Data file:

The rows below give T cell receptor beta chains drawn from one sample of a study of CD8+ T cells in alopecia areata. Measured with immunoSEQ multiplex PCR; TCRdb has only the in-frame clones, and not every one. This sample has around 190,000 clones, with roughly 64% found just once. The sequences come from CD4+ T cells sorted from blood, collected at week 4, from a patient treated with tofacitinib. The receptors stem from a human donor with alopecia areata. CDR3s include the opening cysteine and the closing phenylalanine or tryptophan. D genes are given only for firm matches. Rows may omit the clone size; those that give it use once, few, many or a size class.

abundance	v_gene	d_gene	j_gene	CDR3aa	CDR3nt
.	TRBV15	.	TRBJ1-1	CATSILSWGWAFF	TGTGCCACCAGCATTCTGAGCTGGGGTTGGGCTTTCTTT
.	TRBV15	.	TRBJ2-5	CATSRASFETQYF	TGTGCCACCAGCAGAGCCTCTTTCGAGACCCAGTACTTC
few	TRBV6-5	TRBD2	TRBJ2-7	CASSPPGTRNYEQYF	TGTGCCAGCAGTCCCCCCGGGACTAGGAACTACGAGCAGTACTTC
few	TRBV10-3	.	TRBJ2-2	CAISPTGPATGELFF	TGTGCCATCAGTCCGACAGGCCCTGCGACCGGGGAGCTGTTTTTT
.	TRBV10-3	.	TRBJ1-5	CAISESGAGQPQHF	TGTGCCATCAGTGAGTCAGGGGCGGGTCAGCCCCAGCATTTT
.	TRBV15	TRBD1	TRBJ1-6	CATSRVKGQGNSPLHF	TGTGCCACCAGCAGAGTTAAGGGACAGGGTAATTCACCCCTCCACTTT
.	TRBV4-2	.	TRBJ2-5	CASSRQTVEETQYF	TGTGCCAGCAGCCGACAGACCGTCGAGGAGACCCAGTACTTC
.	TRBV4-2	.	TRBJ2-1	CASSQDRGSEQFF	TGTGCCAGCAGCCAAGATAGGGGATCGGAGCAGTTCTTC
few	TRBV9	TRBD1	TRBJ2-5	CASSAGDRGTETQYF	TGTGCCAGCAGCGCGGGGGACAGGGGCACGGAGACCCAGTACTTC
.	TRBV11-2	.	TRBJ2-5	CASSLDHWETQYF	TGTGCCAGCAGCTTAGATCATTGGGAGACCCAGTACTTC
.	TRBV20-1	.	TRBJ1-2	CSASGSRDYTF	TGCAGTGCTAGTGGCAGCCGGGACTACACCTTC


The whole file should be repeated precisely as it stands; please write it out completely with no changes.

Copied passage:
The rows below give T cell receptor beta chains drawn from one sample of a study of CD8+ T cells in alopecia areata. Measured with immunoSEQ multiplex PCR; TCRdb has only the in-frame clones, and not every one. This sample has around 190,000 clones, with roughly 64% found just once. The sequences come from CD4+ T cells sorted from blood, collected at week 4, from a patient treated with tofacitinib. The receptors stem from a human donor with alopecia areata. CDR3s include the opening cysteine and the closing phenylalanine or tryptophan. D genes are given only for firm matches. Rows may omit the clone size; those that give it use once, few, many or a size class.

abundance	v_gene	d_gene	j_gene	CDR3aa	CDR3nt
.	TRBV15	.	TRBJ1-1	CATSILSWGWAFF	TGTGCCACCAGCATTCTGAGCTGGGGTTGGGCTTTCTTT
.	TRBV15	.	TRBJ2-5	CATSRASFETQYF	TGTGCCACCAGCAGAGCCTCTTTCGAGACCCAGTACTTC
few	TRBV6-5	TRBD2	TRBJ2-7	CASSPPGTRNYEQYF	TGTGCCAGCAGTCCCCCCGGGACTAGGAACTACGAGCAGTACTTC
few	TRBV10-3	.	TRBJ2-2	CAISPTGPATGELFF	TGTGCCATCAGTCCGACAGGCCCTGCGACCGGGGAGCTGTTTTTT
.	TRBV10-3	.	TRBJ1-5	CAISESGAGQPQHF	TGTGCCATCAGTGAGTCAGGGGCGGGTCAGCCCCAGCATTTT
.	TRBV15	TRBD1	TRBJ1-6	CATSRVKGQGNSPLHF	TGTGCCACCAGCAGAGTTAAGGGACAGGGTAATTCACCCCTCCACTTT
.	TRBV4-2	.	TRBJ2-5	CASSRQTVEETQYF	TGTGCCAGCAGCCGACAGACCGTCGAGGAGACCCAGTACTTC
.	TRBV4-2	.	TRBJ2-1	CASSQDRGSEQFF	TGTGCCAGCAGCCAAGATAGGGGATCGGAGCAGTTCTTC
few	TRBV9	TRBD1	TRBJ2-5	CASSAGDRGTETQYF	TGTGCCAGCAGCGCGGGGGACAGGGGCACGGAGACCCAGTACTTC
.	TRBV11-2	.	TRBJ2-5	CASSLDHWETQYF	TGTGCCAGCAGCTTAGATCATTGGGAGACCCAGTACTTC
.	TRBV20-1	.	TRBJ1-2	CSASGSRDYTF	TGCAGTGCTAGTGGCAGCCGGGACTACACCTTC